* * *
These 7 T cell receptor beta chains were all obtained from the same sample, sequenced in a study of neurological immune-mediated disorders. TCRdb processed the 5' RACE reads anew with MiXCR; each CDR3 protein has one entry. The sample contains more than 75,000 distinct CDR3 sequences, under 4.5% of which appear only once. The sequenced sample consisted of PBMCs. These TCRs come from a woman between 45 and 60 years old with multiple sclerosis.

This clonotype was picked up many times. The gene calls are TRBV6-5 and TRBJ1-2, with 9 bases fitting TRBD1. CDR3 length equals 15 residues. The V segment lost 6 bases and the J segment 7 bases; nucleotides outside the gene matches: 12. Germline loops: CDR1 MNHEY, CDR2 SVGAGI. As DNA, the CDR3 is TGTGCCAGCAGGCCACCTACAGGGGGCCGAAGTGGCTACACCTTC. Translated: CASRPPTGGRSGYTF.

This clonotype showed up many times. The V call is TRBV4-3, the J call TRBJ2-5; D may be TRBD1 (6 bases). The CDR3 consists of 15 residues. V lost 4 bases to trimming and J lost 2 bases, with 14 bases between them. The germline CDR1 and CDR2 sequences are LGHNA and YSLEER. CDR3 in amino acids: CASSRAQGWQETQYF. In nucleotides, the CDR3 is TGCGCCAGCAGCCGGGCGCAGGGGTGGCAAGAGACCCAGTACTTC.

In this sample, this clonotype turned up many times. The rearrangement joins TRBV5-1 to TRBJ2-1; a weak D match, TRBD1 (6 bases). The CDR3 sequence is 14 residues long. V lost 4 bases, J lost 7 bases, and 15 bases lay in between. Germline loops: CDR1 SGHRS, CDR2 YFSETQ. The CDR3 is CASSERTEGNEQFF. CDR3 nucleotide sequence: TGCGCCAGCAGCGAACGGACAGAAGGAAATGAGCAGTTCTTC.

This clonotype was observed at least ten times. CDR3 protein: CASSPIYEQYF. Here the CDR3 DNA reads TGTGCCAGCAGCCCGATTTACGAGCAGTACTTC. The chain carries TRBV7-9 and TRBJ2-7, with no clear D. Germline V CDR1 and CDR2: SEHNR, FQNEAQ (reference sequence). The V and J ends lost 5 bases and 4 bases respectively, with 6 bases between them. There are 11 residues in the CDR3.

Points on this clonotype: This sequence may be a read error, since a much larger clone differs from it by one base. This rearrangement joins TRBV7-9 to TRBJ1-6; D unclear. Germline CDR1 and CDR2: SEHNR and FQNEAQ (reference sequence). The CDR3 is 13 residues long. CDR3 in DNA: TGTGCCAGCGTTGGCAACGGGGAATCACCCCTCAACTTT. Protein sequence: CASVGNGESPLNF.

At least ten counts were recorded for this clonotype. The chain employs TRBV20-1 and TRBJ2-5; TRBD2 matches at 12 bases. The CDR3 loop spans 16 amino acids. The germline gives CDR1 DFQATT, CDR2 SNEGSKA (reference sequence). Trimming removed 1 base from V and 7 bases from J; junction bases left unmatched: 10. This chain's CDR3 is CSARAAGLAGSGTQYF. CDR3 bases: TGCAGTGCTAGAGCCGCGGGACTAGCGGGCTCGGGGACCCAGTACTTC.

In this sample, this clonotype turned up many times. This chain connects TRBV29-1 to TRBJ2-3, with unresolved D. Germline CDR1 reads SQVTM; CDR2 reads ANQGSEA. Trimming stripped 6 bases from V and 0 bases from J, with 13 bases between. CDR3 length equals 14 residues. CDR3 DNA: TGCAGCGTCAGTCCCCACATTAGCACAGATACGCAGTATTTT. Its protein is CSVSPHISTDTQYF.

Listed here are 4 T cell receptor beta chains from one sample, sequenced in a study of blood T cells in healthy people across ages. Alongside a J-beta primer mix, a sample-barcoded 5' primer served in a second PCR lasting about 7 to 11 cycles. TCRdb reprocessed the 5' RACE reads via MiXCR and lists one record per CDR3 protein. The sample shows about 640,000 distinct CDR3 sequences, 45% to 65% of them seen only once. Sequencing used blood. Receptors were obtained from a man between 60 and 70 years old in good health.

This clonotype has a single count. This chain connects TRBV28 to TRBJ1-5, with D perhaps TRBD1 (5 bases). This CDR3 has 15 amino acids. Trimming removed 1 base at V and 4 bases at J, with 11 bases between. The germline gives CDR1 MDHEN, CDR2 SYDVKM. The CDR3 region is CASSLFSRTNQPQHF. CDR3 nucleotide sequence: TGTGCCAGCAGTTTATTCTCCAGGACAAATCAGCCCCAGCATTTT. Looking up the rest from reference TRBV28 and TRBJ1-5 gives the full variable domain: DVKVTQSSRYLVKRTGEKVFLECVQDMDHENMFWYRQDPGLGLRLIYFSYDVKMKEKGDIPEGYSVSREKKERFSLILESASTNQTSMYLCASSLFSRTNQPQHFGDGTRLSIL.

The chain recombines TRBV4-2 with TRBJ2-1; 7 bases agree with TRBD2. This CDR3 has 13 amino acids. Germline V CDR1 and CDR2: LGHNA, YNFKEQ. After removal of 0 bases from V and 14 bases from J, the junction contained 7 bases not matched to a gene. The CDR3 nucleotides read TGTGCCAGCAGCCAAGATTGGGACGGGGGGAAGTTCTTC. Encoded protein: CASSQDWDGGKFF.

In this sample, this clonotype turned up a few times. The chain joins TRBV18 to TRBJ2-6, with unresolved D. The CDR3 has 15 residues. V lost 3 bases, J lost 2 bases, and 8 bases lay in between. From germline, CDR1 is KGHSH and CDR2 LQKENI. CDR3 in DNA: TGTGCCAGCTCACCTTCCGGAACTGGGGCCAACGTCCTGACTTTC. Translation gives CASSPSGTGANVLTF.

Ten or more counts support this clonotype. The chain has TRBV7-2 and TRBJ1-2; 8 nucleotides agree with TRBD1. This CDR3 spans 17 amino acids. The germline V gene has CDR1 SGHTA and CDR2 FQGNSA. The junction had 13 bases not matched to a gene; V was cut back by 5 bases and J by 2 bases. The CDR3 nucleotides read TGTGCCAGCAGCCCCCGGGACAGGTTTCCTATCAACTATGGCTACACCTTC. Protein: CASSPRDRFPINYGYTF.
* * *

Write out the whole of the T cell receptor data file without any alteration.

These 7 T cell receptor beta chains were all obtained from the same sample, sequenced in a study of neurological immune-mediated disorders. TCRdb processed the 5' RACE reads anew with MiXCR; each CDR3 protein has one entry. The sample contains more than 75,000 distinct CDR3 sequences, under 4.5% of which appear only once. The sequenced sample consisted of PBMCs. These TCRs come from a woman between 45 and 60 years old with multiple sclerosis.

This clonotype was picked up many times. The gene calls are TRBV6-5 and TRBJ1-2, with 9 bases fitting TRBD1. CDR3 length equals 15 residues. The V segment lost 6 bases and the J segment 7 bases; nucleotides outside the gene matches: 12. Germline loops: CDR1 MNHEY, CDR2 SVGAGI. As DNA, the CDR3 is TGTGCCAGCAGGCCACCTACAGGGGGCCGAAGTGGCTACACCTTC. Translated: CASRPPTGGRSGYTF.

This clonotype showed up many times. The V call is TRBV4-3, the J call TRBJ2-5; D may be TRBD1 (6 bases). The CDR3 consists of 15 residues. V lost 4 bases to trimming and J lost 2 bases, with 14 bases between them. The germline CDR1 and CDR2 sequences are LGHNA and YSLEER. CDR3 in amino acids: CASSRAQGWQETQYF. In nucleotides, the CDR3 is TGCGCCAGCAGCCGGGCGCAGGGGTGGCAAGAGACCCAGTACTTC.

In this sample, this clonotype turned up many times. The rearrangement joins TRBV5-1 to TRBJ2-1; a weak D match, TRBD1 (6 bases). The CDR3 sequence is 14 residues long. V lost 4 bases, J lost 7 bases, and 15 bases lay in between. Germline loops: CDR1 SGHRS, CDR2 YFSETQ. The CDR3 is CASSERTEGNEQFF. CDR3 nucleotide sequence: TGCGCCAGCAGCGAACGGACAGAAGGAAATGAGCAGTTCTTC.

This clonotype was observed at least ten times. CDR3 protein: CASSPIYEQYF. Here the CDR3 DNA reads TGTGCCAGCAGCCCGATTTACGAGCAGTACTTC. The chain carries TRBV7-9 and TRBJ2-7, with no clear D. Germline V CDR1 and CDR2: SEHNR, FQNEAQ (reference sequence). The V and J ends lost 5 bases and 4 bases respectively, with 6 bases between them. There are 11 residues in the CDR3.

Points on this clonotype: This sequence may be a read error, since a much larger clone differs from it by one base. This rearrangement joins TRBV7-9 to TRBJ1-6; D unclear. Germline CDR1 and CDR2: SEHNR and FQNEAQ (reference sequence). The CDR3 is 13 residues long. CDR3 in DNA: TGTGCCAGCGTTGGCAACGGGGAATCACCCCTCAACTTT. Protein sequence: CASVGNGESPLNF.

At least ten counts were recorded for this clonotype. The chain employs TRBV20-1 and TRBJ2-5; TRBD2 matches at 12 bases. The CDR3 loop spans 16 amino acids. The germline gives CDR1 DFQATT, CDR2 SNEGSKA (reference sequence). Trimming removed 1 base from V and 7 bases from J; junction bases left unmatched: 10. This chain's CDR3 is CSARAAGLAGSGTQYF. CDR3 bases: TGCAGTGCTAGAGCCGCGGGACTAGCGGGCTCGGGGACCCAGTACTTC.

In this sample, this clonotype turned up many times. This chain connects TRBV29-1 to TRBJ2-3, with unresolved D. Germline CDR1 reads SQVTM; CDR2 reads ANQGSEA. Trimming stripped 6 bases from V and 0 bases from J, with 13 bases between. CDR3 length equals 14 residues. CDR3 DNA: TGCAGCGTCAGTCCCCACATTAGCACAGATACGCAGTATTTT. Its protein is CSVSPHISTDTQYF.

Listed here are 4 T cell receptor beta chains from one sample, sequenced in a study of blood T cells in healthy people across ages. Alongside a J-beta primer mix, a sample-barcoded 5' primer served in a second PCR lasting about 7 to 11 cycles. TCRdb reprocessed the 5' RACE reads via MiXCR and lists one record per CDR3 protein. The sample shows about 640,000 distinct CDR3 sequences, 45% to 65% of them seen only once. Sequencing used blood. Receptors were obtained from a man between 60 and 70 years old in good health.

This clonotype has a single count. This chain connects TRBV28 to TRBJ1-5, with D perhaps TRBD1 (5 bases). This CDR3 has 15 amino acids. Trimming removed 1 base at V and 4 bases at J, with 11 bases between. The germline gives CDR1 MDHEN, CDR2 SYDVKM. The CDR3 region is CASSLFSRTNQPQHF. CDR3 nucleotide sequence: TGTGCCAGCAGTTTATTCTCCAGGACAAATCAGCCCCAGCATTTT. Looking up the rest from reference TRBV28 and TRBJ1-5 gives the full variable domain: DVKVTQSSRYLVKRTGEKVFLECVQDMDHENMFWYRQDPGLGLRLIYFSYDVKMKEKGDIPEGYSVSREKKERFSLILESASTNQTSMYLCASSLFSRTNQPQHFGDGTRLSIL.

The chain recombines TRBV4-2 with TRBJ2-1; 7 bases agree with TRBD2. This CDR3 has 13 amino acids. Germline V CDR1 and CDR2: LGHNA, YNFKEQ. After removal of 0 bases from V and 14 bases from J, the junction contained 7 bases not matched to a gene. The CDR3 nucleotides read TGTGCCAGCAGCCAAGATTGGGACGGGGGGAAGTTCTTC. Encoded protein: CASSQDWDGGKFF.

In this sample, this clonotype turned up a few times. The chain joins TRBV18 to TRBJ2-6, with unresolved D. The CDR3 has 15 residues. V lost 3 bases, J lost 2 bases, and 8 bases lay in between. From germline, CDR1 is KGHSH and CDR2 LQKENI. CDR3 in DNA: TGTGCCAGCTCACCTTCCGGAACTGGGGCCAACGTCCTGACTTTC. Translation gives CASSPSGTGANVLTF.

Ten or more counts support this clonotype. The chain has TRBV7-2 and TRBJ1-2; 8 nucleotides agree with TRBD1. This CDR3 spans 17 amino acids. The germline V gene has CDR1 SGHTA and CDR2 FQGNSA. The junction had 13 bases not matched to a gene; V was cut back by 5 bases and J by 2 bases. The CDR3 nucleotides read TGTGCCAGCAGCCCCCGGGACAGGTTTCCTATCAACTATGGCTACACCTTC. Protein: CASSPRDRFPINYGYTF.